AUSTIN, Texas—The University of Texas at Austin and the University of Houston are recruiting healthy Hispanic and African American women, ages 25-60, to participate in a free 12-month program aimed at building healthier lifestyles and, in the long-term, building healthier communities and neighborhoods.
The five-year, $3 million project, “Health is Power” (HIP) is funded by The National Institutes for Health and is a partnership of The University of Texas at Austin School of Architecture and the University of Houston Department of Health and Human Performance.
“We are recruiting 240 Hispanic volunteers from Austin and 240 African American volunteers from Houston to participate in the program,” said Rebecca Lee, director of the project and faculty member at the University of Houston.
“Volunteers will be randomly divided into two groups. One will spend 12 months increasing their physical activity through walking programs. The other will focus on healthy eating habits by increasing their fruit and vegetable consumption.”
The participants in each group will be divided into teams of four to seven people in hopes of creating social cohesion that will make the program more meaningful to each member. Each team will be asked to create a group identity and set goals each week that all members can work together to attain.
All participants will receive three free health screenings—one at the beginning of the program, one at the end of the program and one six months after completion of the program. During the six-month participation period, one group will attend training sessions on physical activity, while the other group is educated on their dietary habits. The first group will adopt a walking program. The second group will be asked to increase their frequency of eating fruits and vegetables.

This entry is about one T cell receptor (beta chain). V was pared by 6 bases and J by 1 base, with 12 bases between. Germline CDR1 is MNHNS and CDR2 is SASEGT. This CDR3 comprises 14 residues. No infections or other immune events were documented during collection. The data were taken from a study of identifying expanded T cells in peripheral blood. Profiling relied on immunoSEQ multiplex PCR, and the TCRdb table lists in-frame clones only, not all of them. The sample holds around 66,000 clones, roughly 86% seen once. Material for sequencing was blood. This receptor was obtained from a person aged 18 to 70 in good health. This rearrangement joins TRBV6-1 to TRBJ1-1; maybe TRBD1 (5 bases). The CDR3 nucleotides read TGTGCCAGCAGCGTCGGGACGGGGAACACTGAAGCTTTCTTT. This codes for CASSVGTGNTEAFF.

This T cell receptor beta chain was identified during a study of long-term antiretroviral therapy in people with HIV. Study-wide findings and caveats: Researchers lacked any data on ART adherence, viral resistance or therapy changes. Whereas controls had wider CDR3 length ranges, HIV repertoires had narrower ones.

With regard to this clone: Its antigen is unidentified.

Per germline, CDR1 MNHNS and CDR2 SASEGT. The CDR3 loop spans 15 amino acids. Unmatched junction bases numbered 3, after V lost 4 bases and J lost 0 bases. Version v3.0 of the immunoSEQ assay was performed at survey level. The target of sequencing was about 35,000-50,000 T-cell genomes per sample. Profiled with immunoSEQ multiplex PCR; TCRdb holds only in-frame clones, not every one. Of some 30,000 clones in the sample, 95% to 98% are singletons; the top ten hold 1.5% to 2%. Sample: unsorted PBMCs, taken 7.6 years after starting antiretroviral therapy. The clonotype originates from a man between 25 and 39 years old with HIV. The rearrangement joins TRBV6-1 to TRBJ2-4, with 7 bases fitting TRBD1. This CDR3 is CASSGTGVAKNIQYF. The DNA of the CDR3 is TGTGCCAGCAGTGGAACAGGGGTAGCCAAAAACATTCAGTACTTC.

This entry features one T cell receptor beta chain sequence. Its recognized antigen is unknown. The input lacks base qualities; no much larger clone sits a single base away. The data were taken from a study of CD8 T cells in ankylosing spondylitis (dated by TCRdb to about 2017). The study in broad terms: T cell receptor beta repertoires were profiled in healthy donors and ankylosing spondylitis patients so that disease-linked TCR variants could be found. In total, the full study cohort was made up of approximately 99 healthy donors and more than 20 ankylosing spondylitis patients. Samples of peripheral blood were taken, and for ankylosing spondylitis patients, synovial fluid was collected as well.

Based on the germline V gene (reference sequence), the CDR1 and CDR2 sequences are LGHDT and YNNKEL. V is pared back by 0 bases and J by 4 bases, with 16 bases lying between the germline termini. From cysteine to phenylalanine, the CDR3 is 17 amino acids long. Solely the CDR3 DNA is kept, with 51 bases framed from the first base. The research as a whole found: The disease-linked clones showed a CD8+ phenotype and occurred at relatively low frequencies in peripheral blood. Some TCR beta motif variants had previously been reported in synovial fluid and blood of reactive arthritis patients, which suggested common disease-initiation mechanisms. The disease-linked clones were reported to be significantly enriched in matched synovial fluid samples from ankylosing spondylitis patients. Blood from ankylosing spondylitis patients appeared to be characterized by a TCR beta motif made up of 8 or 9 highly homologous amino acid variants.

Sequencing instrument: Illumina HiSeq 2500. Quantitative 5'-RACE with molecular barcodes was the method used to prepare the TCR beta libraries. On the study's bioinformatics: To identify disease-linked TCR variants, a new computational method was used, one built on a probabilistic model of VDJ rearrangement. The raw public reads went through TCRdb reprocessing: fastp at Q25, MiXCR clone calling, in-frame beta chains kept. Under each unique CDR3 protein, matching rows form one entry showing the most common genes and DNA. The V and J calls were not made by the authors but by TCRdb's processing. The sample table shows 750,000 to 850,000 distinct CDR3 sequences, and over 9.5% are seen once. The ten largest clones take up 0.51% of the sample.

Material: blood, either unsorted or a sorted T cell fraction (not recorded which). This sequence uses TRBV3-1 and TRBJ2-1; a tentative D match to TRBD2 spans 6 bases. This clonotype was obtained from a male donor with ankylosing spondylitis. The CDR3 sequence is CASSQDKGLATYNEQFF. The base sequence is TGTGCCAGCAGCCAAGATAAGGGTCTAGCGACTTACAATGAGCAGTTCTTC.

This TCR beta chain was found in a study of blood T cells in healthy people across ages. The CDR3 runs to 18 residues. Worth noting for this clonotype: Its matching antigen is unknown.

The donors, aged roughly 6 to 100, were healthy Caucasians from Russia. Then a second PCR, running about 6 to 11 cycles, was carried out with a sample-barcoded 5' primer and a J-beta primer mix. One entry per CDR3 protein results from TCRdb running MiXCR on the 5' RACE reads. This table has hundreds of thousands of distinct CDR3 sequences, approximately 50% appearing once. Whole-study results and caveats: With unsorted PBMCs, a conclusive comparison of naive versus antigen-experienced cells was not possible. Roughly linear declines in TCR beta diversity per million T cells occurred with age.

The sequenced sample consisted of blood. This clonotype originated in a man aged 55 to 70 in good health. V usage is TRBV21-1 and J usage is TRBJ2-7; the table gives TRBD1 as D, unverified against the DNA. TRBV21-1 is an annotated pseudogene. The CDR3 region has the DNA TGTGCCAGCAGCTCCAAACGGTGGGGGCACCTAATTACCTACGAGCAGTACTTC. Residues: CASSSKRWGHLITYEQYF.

Every participant will be given a computer-generated map of the exact location of their house and the neighborhood that surrounds it. The map will be used to identify everything from grocery stores, to bus lines, to schools and sidewalks. With these maps and participant feedback, each neighborhood will be evaluated on its capacity to promote a healthy lifestyle.
The HIP team hopes to achieve two goals with its program.
The first is to educate Hispanic and African American women on the advantages of living a health lifestyle and helping them create a framework to do so.
The second involves a community-wide, long-term goal.
“The University of Houston is key in implementing the program,” said Tracy McMillan, assistant professor in the School of Architecture at The University of Texas at Austin. “Our faculty and students will use the information gleaned from the maps and participant feedback to provide evidence-based recommendations to policy leaders, scientists and the general public about building neighborhoods that promote a healthy lifestyle.
“Transportation, design and location of schools, grocery stories and restaurants all play a role in creating healthy environments to live in. We want to understand that role better and help community planners to do so.”
The first session for volunteers is June 1. For information about volunteering for the program, contact Marcella Brosnan in Austin at 512-232-2623 or Jacqueline Reese-Smith in Houston at 713-743-1183.
For more information contact: Amy M. Crossette, School of Architecture, 512-573-1078.